where Ndung is the number of dung samples counted, Ndeer is the number of deer in the enclosure and Ndays is the number of days during which dung had been accumulated. It was not possible to estimate the SE because defecation rates of individual deer were unknown. The precision of Ndung was expressed as the coefficient of variation CV% = (SE/mean) × 100 (Plumptre 2000).
The logistic models of red deer dung decay rates in Colestan National Park, Iran. AICc = Akaike information criterion corrected for small sample size, DF = degree of freedom, H = habitat, t = dung age (days), wi = AIC weight, and Δi = delta of the model.
Density estimation: FSC
where DFSC is the estimated deer density (individuals km-2), Ndung is the estimated dung density (dung samples km-2), Tdecay the estimated mean time to decay (days), P is the estimated defecation rate (dung samples/individual and day) and A is the study area (km2). The precision of FSC was measured by the delta method of Eq. 4 proposed by Laing et al. (2003):
where CVtotal is the total coefficient of variation.
Density estimation: REM
where DREM is the estimated deer density (individuals km-2), y is the number of independent photo-captures per camera station, t is the sampling effort (camera days) per camera station, v is the animal daily distance walked (km day-1), r is the camera trap detection distance (m), is the camera trap angle (radians), π is the constant (3.14), and g is the average animal group size (individuals group-1) (Rowcliffe et al. 2008). The mean group size was estimated as 2.78 ± SE 0.26 individuals group-1 from 57 group observations by GNP rangers. These observations came from daily patrolling records, which covered the camera trapping period across the red deer habitats in 2012 (Table 2). The values of (0.175 radians) and r (0.012 km) were taken from Rowcliffe et al. (2008) who used the same model of camera traps as we did. We extracted the range of daily distances walked v from the literature on red deer radio-telemetry: 3.85, 2.78 and 3.2 km day-1 in France (Pepin et al. 2004, 2008, 2009) and 3.62 km day-1 in Portugal (Carranza et al. 1991). From these estimates, we calculated the average daily distance walked as 3.36 ± SE 0.23 km day-1. This average estimate was used in REM density calculations using Eq. 5, whereas the extreme estimates were taken for fixing the simulation and sensitivity analysis. The overall CV of the REM density was computed using the delta method (Rowcliffe et al. 2008). A threshold value of 10 photo-captures which is a minimum number of captures to achieve from expected trap rates was used to estimate the deer density as indicated by Rowcliffe et al. (2008). The 95% CI of REM density was calculated as the mean ± 1.96 × SE (Zero et al. 2013).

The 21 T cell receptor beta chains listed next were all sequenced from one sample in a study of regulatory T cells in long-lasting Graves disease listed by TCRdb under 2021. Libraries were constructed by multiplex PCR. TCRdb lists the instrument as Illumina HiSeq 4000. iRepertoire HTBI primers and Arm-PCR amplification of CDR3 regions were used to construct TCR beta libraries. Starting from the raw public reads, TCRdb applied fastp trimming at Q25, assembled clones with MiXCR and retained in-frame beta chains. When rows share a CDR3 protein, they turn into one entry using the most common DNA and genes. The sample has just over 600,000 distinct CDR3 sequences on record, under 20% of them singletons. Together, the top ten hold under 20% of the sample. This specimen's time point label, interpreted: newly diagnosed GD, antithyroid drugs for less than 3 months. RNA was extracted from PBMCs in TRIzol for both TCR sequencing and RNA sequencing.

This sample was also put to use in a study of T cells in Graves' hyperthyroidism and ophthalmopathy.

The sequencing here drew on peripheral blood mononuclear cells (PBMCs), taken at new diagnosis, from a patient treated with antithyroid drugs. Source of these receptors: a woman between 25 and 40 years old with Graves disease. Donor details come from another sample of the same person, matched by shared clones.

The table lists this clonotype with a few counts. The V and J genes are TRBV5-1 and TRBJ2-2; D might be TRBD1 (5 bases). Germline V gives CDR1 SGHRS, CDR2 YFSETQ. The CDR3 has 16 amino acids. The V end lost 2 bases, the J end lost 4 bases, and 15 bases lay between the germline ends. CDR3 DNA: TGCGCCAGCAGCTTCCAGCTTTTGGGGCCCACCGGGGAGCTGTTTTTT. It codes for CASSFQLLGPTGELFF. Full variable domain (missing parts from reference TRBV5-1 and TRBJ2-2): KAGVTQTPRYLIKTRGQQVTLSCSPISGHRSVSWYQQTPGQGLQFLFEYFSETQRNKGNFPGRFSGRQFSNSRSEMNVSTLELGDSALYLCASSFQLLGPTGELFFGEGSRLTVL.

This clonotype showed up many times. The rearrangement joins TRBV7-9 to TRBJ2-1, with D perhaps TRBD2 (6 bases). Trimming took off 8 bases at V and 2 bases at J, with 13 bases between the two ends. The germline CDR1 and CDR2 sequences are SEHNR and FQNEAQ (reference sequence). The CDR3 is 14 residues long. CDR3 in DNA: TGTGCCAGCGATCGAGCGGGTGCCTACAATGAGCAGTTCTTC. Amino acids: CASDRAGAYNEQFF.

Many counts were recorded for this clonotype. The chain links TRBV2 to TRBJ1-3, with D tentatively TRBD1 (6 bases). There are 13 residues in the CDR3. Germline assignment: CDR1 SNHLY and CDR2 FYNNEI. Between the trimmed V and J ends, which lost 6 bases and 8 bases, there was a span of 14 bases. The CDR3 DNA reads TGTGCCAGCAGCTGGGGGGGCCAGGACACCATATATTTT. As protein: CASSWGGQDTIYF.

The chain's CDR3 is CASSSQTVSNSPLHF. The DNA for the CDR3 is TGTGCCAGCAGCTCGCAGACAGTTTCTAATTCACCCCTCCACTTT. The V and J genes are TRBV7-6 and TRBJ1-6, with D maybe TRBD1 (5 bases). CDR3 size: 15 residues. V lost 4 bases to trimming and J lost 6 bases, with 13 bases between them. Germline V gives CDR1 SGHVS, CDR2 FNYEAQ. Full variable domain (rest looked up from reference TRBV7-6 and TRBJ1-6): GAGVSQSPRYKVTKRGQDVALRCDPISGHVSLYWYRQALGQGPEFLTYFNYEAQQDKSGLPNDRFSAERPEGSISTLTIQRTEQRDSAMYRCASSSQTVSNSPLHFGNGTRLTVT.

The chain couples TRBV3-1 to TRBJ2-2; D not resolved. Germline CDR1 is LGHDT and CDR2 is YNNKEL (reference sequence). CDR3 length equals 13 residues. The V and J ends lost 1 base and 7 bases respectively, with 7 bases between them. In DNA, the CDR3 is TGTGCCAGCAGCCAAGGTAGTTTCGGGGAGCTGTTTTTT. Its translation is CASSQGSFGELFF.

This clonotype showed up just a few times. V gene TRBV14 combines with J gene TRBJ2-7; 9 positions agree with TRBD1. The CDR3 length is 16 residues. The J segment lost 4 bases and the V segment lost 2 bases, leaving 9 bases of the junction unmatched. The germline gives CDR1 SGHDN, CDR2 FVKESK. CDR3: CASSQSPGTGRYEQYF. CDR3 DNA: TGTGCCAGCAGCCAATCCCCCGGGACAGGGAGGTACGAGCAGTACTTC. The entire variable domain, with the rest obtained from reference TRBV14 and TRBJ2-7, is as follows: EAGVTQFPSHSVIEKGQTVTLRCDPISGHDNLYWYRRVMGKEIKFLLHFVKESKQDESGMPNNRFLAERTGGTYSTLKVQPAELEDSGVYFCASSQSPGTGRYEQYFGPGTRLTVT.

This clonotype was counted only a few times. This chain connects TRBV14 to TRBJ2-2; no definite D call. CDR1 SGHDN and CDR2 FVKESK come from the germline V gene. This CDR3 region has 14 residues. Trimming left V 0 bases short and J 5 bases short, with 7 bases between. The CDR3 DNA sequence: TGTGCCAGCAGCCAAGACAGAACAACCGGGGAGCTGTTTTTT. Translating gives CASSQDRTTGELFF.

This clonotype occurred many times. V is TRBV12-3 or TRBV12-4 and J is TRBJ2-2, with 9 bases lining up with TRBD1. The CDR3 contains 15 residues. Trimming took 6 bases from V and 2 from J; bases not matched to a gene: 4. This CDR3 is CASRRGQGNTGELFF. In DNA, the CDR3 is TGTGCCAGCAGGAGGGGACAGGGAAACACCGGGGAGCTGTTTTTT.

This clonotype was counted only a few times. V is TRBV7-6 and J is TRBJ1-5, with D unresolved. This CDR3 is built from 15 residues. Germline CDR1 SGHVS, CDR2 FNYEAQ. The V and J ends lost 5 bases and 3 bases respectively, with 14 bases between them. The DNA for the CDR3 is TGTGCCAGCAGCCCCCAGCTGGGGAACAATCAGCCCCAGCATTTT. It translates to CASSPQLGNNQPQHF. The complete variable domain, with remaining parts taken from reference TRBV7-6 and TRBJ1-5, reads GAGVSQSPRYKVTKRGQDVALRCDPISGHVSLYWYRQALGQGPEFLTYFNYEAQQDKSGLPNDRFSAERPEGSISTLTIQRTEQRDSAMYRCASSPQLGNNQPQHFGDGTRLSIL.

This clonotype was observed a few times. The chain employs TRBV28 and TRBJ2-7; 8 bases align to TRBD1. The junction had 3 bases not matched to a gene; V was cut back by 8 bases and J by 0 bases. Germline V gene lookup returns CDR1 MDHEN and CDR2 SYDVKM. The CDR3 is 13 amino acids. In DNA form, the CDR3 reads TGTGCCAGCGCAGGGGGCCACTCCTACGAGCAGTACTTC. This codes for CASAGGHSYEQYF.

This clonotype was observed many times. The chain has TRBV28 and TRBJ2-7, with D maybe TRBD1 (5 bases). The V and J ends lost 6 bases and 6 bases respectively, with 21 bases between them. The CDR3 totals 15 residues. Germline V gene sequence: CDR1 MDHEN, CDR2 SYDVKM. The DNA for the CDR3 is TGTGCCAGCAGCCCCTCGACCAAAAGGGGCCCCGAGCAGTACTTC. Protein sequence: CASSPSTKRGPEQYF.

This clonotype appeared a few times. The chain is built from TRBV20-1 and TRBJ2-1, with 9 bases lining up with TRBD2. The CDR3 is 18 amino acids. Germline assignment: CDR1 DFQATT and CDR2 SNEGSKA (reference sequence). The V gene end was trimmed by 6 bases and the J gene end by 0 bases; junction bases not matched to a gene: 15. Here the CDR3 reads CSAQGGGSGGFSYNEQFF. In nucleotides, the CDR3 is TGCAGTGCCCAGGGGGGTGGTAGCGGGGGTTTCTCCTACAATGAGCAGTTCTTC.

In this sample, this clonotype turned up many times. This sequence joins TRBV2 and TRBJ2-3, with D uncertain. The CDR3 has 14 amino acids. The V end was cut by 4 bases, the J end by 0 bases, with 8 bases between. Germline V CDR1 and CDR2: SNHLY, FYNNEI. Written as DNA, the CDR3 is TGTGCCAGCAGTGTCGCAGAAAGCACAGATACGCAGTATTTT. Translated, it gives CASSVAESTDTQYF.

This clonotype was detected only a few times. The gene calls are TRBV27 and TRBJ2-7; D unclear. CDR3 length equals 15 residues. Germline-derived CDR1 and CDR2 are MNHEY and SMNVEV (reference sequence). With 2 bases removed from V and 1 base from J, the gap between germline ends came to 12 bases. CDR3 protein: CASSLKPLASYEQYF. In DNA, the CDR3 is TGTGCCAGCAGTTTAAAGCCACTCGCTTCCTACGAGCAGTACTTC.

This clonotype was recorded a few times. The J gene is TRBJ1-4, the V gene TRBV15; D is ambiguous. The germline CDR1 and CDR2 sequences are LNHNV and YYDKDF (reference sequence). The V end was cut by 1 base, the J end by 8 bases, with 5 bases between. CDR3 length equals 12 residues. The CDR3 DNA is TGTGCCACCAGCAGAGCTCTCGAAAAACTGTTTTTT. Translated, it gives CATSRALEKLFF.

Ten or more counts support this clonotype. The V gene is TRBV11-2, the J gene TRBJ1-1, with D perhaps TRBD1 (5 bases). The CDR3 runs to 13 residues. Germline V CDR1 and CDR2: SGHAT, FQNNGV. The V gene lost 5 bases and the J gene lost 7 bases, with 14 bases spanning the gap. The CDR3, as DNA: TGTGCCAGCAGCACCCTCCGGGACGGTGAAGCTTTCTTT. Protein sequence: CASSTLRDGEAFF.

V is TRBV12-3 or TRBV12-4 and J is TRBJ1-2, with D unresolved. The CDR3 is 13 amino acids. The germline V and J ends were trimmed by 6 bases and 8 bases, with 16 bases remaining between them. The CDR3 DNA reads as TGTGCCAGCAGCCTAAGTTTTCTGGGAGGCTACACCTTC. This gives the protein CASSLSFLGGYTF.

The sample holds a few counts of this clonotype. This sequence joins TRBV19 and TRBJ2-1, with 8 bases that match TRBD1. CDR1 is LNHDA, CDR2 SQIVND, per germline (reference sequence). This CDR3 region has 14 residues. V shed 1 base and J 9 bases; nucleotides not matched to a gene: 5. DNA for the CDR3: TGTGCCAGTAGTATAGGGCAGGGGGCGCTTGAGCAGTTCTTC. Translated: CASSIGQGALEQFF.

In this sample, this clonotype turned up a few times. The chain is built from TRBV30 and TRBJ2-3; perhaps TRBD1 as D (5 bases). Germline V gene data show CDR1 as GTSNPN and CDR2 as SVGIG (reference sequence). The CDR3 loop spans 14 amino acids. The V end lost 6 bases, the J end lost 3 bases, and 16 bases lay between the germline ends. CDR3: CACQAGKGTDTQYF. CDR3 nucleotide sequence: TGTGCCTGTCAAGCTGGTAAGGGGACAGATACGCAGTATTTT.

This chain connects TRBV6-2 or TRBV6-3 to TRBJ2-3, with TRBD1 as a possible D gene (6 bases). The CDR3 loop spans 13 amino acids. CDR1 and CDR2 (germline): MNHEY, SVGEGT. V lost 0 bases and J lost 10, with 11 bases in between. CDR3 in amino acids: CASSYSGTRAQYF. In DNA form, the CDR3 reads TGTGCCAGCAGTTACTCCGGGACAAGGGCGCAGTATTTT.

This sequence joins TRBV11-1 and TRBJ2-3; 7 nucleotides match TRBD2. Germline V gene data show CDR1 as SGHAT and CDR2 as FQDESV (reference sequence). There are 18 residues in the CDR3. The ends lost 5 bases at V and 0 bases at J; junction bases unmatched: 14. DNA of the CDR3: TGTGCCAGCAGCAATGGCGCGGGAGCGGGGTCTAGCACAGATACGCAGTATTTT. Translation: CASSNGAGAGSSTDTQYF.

To evaluate the sensitivity of our population estimates to potential violations of the underlying methodical assumptions, we conducted two types of sensitivity analyses. First, we simulated dung encounter rates and camera trapping data to account for non-random distribution of deer and non-random placement of camera traps based on Rowcliffe et al. (2008). Random dung and trapping data was simulated for each transect and camera trap, respectively, using a negative binominal distribution. The mean was calculated as the expected number of samples (dung or photos) per sampling unit (transect or camera) from field-collected samples and the variance was calculated as the observed variance of encounter rate (Rowcliffe et al. 2008). We then recalculated population estimates based on the methods described above (Eq. 3 and 5, respectively), resampling for 10 000 times each. We extracted the 95% CI as the mean ± 1.96 × SE of population estimates. Second, we used the extreme ranges of the model parameters to account for their variability. For FSC, we used the lower and upper 95% CI of decay rate (114.57 and 173.65) and recalculated population size. For REM, we used the lowest and highest observed mean group sizes per season (2.42 and 3.58 individuals group-1) and the most extreme daily movement estimates (2.78 and 3.85 km day-1) and recalculated population size based on all four combinations. For both methods, we reported the full range of the population estimates.